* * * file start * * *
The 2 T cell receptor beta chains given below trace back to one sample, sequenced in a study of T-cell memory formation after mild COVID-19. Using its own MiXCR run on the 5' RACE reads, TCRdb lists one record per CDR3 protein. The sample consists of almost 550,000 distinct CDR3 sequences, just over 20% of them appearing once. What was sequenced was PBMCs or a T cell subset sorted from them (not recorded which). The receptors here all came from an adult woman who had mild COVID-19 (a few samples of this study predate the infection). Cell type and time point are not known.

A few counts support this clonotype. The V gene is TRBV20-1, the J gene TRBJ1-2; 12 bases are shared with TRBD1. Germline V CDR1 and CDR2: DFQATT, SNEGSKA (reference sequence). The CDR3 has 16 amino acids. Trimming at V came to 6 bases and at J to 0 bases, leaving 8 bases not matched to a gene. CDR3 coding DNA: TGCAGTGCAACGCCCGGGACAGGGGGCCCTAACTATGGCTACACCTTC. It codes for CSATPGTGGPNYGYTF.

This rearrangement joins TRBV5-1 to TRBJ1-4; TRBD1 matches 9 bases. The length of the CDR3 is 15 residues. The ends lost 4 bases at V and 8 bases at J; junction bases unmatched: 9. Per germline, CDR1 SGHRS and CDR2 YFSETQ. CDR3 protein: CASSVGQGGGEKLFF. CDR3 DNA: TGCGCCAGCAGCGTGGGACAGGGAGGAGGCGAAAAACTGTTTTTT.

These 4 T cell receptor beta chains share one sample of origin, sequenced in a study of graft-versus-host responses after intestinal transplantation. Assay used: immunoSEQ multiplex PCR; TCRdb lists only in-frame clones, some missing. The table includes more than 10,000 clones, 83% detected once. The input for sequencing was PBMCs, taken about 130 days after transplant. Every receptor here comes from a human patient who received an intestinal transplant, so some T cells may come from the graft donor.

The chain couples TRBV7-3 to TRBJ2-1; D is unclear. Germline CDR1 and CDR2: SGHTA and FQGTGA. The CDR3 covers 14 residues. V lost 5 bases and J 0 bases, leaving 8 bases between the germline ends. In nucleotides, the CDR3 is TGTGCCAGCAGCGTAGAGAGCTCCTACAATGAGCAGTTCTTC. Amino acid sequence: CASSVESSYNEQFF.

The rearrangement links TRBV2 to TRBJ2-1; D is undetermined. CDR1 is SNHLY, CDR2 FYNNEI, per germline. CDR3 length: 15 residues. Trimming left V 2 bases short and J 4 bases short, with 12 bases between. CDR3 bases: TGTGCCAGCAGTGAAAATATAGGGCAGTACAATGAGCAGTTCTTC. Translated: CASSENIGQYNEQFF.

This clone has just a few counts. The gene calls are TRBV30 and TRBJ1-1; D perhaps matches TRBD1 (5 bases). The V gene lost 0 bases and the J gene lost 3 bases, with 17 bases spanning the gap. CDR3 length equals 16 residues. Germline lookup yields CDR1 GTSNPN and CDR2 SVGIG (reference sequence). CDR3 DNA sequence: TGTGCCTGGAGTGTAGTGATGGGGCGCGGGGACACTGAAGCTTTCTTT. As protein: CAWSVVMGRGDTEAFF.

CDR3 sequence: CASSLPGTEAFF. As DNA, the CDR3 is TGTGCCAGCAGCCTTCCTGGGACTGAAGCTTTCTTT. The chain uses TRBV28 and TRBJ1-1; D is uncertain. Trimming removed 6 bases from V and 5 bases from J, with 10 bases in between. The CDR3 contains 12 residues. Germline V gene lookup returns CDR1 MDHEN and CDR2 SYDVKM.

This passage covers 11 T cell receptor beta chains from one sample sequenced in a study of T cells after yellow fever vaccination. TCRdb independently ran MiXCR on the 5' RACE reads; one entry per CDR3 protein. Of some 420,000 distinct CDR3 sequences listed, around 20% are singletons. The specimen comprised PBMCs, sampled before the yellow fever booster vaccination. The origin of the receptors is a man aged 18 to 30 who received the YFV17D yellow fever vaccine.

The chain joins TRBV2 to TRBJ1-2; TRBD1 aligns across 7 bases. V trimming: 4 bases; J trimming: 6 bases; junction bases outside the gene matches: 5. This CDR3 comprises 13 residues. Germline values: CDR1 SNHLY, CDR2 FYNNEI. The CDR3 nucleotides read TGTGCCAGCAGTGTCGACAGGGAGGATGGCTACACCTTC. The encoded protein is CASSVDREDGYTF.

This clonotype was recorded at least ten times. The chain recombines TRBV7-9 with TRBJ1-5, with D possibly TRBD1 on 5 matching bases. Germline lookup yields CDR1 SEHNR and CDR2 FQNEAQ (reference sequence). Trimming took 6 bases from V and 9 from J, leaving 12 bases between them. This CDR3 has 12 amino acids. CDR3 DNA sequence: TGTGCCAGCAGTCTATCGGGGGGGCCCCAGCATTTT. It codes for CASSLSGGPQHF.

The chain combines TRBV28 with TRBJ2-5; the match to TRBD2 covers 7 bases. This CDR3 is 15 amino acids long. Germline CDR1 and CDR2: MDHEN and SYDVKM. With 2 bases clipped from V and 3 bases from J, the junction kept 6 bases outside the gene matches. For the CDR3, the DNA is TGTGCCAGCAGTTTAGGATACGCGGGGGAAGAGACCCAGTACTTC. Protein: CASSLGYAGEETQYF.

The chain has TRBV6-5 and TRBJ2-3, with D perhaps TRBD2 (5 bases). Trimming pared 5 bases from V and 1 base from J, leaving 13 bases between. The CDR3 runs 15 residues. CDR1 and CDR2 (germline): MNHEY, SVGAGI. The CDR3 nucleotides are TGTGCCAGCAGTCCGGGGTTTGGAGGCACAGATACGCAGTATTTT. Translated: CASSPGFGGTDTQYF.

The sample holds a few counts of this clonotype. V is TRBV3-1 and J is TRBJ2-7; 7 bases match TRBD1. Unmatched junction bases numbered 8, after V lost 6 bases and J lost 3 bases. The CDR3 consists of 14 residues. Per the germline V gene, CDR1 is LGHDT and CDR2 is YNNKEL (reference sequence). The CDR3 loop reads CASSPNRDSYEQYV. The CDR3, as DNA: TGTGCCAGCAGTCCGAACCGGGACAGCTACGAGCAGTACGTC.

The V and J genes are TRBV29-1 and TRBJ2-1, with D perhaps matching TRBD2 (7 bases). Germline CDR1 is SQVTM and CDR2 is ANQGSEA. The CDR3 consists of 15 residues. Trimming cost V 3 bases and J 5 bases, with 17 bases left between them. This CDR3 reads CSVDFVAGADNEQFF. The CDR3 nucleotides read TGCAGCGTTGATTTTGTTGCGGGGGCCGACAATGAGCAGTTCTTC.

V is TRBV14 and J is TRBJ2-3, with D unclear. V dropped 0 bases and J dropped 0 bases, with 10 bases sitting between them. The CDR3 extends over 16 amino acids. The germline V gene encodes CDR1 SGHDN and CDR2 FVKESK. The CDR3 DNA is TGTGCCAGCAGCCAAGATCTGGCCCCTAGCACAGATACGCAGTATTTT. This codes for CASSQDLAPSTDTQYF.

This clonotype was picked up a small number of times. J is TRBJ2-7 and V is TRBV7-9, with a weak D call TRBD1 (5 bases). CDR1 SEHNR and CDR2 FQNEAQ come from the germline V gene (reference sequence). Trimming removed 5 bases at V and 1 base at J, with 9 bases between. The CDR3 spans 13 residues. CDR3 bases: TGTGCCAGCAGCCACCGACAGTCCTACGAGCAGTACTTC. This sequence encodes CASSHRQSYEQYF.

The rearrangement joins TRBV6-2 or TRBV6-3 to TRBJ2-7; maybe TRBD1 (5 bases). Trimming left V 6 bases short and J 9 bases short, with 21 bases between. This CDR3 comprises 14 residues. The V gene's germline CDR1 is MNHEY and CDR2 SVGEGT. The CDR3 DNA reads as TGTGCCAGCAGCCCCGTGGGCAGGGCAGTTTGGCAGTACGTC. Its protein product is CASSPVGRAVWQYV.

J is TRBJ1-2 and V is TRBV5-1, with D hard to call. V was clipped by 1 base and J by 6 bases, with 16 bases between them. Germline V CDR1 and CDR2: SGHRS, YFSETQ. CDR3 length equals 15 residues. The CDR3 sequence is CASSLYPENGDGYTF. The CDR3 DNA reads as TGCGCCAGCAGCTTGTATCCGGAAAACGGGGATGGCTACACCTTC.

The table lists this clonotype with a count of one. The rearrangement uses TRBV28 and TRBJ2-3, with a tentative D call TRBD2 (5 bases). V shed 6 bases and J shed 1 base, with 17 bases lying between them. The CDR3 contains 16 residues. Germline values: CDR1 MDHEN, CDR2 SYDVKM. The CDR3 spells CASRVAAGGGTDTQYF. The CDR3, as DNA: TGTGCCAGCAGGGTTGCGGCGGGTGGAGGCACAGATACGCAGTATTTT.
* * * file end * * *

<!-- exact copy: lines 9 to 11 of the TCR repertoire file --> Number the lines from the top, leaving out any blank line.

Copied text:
This passage covers 11 T cell receptor beta chains from one sample sequenced in a study of T cells after yellow fever vaccination. TCRdb independently ran MiXCR on the 5' RACE reads; one entry per CDR3 protein. Of some 420,000 distinct CDR3 sequences listed, around 20% are singletons. The specimen comprised PBMCs, sampled before the yellow fever booster vaccination. The origin of the receptors is a man aged 18 to 30 who received the YFV17D yellow fever vaccine.

The chain joins TRBV2 to TRBJ1-2; TRBD1 aligns across 7 bases. V trimming: 4 bases; J trimming: 6 bases; junction bases outside the gene matches: 5. This CDR3 comprises 13 residues. Germline values: CDR1 SNHLY, CDR2 FYNNEI. The CDR3 nucleotides read TGTGCCAGCAGTGTCGACAGGGAGGATGGCTACACCTTC. The encoded protein is CASSVDREDGYTF.

This clonotype was recorded at least ten times. The chain recombines TRBV7-9 with TRBJ1-5, with D possibly TRBD1 on 5 matching bases. Germline lookup yields CDR1 SEHNR and CDR2 FQNEAQ (reference sequence). Trimming took 6 bases from V and 9 from J, leaving 12 bases between them. This CDR3 has 12 amino acids. CDR3 DNA sequence: TGTGCCAGCAGTCTATCGGGGGGGCCCCAGCATTTT. It codes for CASSLSGGPQHF.